by Jim Nintzel
Yet another new poll this week from Public Policy Polling shows U.S. Sen. John McCain leading GOP challenger J.D. Hayworth:
Republican primary voters in Arizona are down on John McCain, with a majority of them thinking he's too lenient on immigration and a plurality feeling that he's too liberal in general. But his saving grace may be that the candidate trying to exploit those weaknesses is J.D. Hayworth, who begins the race with high negatives. As a result McCain leads with 46% to 35% for Hayworth and 7% for Jim Deakin.
Hayworth actually leads McCain 46-38 with conservative voters. But McCain's 60-15 advantage with moderates is so overwhelming that it allows him the double digit lead.
McCain's overall numbers with primary voters are nothing to write home about. 45% disapprove of his job performance to 44% who approve. 43% think he's too liberal to 38% who think he's about right. 53% think he's too lenient on immigration to 32% who think he's about right.
But conservative voters in particular are down on him on
all of those fronts right now. 46% of them disapprove of him with only 41% approving. 59% of them think he's too liberal to 30% who think he's about right. And 67% of them think his views on immigration are too lenient to only 26% who think they're about right.
For all that McCain still has to be seen as the favorite in the race. 40% of GOP primary voters have an unfavorable opinion of Hayworth to 37% with a favorable one. With moderates in the party his favorability is a putrid 13/59 spread, which explains why he trailed Rodney Glassman in our general election polling yesterday. Voters beyond the far right just don't find him very palatable.
This is certainly a race to keep an eye on and McCain's situation strongly resembles where Charlie Crist was about 4-5 months ago before he completely collapsed in the Republican primary. The difference may be Marco Rubio vs. J.D. Hayworth though. Rubio started as a relative unknown to GOP voters in Florida and was able to build a positive image of himself to capitalize on the increasing discomfort with Crist. Hayworth starts out as well known but not well liked and voters who don't like him or McCain give the incumbent a 17 point advantage, seeing him as the lesser of two evils. Unless Hayworth can change voters' existing feelings about him McCain will probably survive.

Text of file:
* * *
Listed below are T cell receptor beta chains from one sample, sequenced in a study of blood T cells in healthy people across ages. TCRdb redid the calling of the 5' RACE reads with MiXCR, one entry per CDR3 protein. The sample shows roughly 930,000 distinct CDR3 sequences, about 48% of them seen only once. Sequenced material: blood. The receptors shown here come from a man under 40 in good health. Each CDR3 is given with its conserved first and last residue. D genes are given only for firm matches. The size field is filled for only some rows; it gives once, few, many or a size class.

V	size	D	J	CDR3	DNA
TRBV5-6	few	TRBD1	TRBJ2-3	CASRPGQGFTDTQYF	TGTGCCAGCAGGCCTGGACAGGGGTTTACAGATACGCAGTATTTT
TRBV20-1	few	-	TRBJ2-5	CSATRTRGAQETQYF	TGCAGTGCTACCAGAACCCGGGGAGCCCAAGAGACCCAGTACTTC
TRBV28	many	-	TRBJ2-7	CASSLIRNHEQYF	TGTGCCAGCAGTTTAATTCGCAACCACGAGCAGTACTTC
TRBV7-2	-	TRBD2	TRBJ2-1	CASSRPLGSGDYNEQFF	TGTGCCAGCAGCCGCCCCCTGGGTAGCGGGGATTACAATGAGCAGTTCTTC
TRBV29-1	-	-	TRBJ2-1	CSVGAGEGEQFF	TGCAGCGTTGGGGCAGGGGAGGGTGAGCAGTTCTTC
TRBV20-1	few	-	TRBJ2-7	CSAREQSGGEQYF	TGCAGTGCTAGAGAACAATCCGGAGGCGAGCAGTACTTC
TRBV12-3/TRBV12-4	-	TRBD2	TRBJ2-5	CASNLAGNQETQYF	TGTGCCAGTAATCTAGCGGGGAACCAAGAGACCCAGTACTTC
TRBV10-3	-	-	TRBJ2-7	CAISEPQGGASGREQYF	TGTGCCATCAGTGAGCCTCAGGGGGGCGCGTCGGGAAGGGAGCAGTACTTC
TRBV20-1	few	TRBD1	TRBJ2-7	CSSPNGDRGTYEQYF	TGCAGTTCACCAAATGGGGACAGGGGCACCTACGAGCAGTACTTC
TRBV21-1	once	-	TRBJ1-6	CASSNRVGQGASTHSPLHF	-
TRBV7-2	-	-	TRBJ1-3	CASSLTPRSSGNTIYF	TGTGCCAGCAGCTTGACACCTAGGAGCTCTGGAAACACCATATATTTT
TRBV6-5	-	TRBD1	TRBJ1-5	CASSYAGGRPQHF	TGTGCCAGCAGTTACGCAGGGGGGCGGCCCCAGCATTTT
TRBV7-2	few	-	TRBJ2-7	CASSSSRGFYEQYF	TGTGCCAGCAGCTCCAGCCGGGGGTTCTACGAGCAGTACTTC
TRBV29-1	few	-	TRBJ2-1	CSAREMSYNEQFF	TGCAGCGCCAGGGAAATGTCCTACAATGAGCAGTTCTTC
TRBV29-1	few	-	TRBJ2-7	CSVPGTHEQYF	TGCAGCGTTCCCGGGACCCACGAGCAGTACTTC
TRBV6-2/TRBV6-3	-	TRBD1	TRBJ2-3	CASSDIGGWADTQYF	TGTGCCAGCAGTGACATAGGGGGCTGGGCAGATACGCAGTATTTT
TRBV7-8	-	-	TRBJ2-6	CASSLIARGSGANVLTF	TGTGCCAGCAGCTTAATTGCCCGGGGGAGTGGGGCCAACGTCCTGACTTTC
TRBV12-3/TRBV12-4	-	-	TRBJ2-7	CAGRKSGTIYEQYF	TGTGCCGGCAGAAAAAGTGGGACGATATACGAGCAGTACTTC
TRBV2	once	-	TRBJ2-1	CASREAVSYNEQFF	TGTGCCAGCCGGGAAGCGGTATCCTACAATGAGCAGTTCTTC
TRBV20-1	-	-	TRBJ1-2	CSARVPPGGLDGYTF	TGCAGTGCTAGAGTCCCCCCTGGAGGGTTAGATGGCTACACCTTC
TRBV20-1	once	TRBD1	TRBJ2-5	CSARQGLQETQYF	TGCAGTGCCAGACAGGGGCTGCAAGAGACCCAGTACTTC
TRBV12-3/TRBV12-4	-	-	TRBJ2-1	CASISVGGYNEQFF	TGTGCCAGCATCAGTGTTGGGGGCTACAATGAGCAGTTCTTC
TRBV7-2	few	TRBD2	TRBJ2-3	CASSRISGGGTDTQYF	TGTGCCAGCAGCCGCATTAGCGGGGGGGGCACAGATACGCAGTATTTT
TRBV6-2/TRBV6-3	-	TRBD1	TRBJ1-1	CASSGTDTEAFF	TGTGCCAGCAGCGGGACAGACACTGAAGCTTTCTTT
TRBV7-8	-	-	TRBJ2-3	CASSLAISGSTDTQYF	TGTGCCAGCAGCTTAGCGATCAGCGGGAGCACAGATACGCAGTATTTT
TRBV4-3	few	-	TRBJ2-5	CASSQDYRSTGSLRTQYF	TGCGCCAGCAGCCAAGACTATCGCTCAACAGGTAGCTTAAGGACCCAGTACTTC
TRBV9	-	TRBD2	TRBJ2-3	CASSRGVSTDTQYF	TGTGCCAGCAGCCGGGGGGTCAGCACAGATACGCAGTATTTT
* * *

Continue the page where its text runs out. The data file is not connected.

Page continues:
Here are some more details:
John McCain actually trails with conservative voters in his quest to win the Republican nomination for another term in the Senate, but his broad lead with moderates gives him the overall advantage over former Congressman J.D. Hayworth.
McCain has 46% to 35% for Hayworth and 7% for Jim Deakin. Hayworth is up 46-38 on McCain with the conservatives who make up two thirds of the primary electorate, but that’s more than offset by McCain’s 60-15 lead with moderates in the party.
Both candidates are viewed unfavorably by more GOP primary voters than favorably. 45% disapprove of the job McCain is doing to 44% who approve, while 40% have an unfavorable opinion of Hayworth to 37% with a positive one.
It’s clear that some of McCain’s past issue stances are creating suspicion about him among conservative voters. 53% of those likely to vote in the primary say that McCain’s position on immigration is too lenient. And a 43% plurality think that McCain is overall too liberal compared to 38% who think he’s ‘about right.’
“John McCain’s clearly in a weak position with Republican voters,” said Dean Debnam, President of Public Policy Polling. “The good news for him is that J.D. Hayworth comes into the race with a whole lot of baggage. That should really help McCain’s prospects for renomination.”
Looking ahead to the 2012 Republican primary for President, Mitt Romney is the early favorite in the state with 27%. Newt Gingrich comes next at 19%, followed by Sarah Palin at 13%, Mike Huckabee at 12%, and Ron Paul at 9%. Romney has a wide lead among moderates but just a small one with conservatives.
PPP will finish up Arizona week tomorrow with numbers on the GOP primary for Gov.
PPP surveyed 387 Republican voters from April 23rd to 25th. The margin of error for the survey is +/-5.0%. Other factors, such as refusal to be interviewed and weighting, may introduce additional error that is more difficult to quantify.
Here's the whole poll: PPP_Release_AZ_428.pdf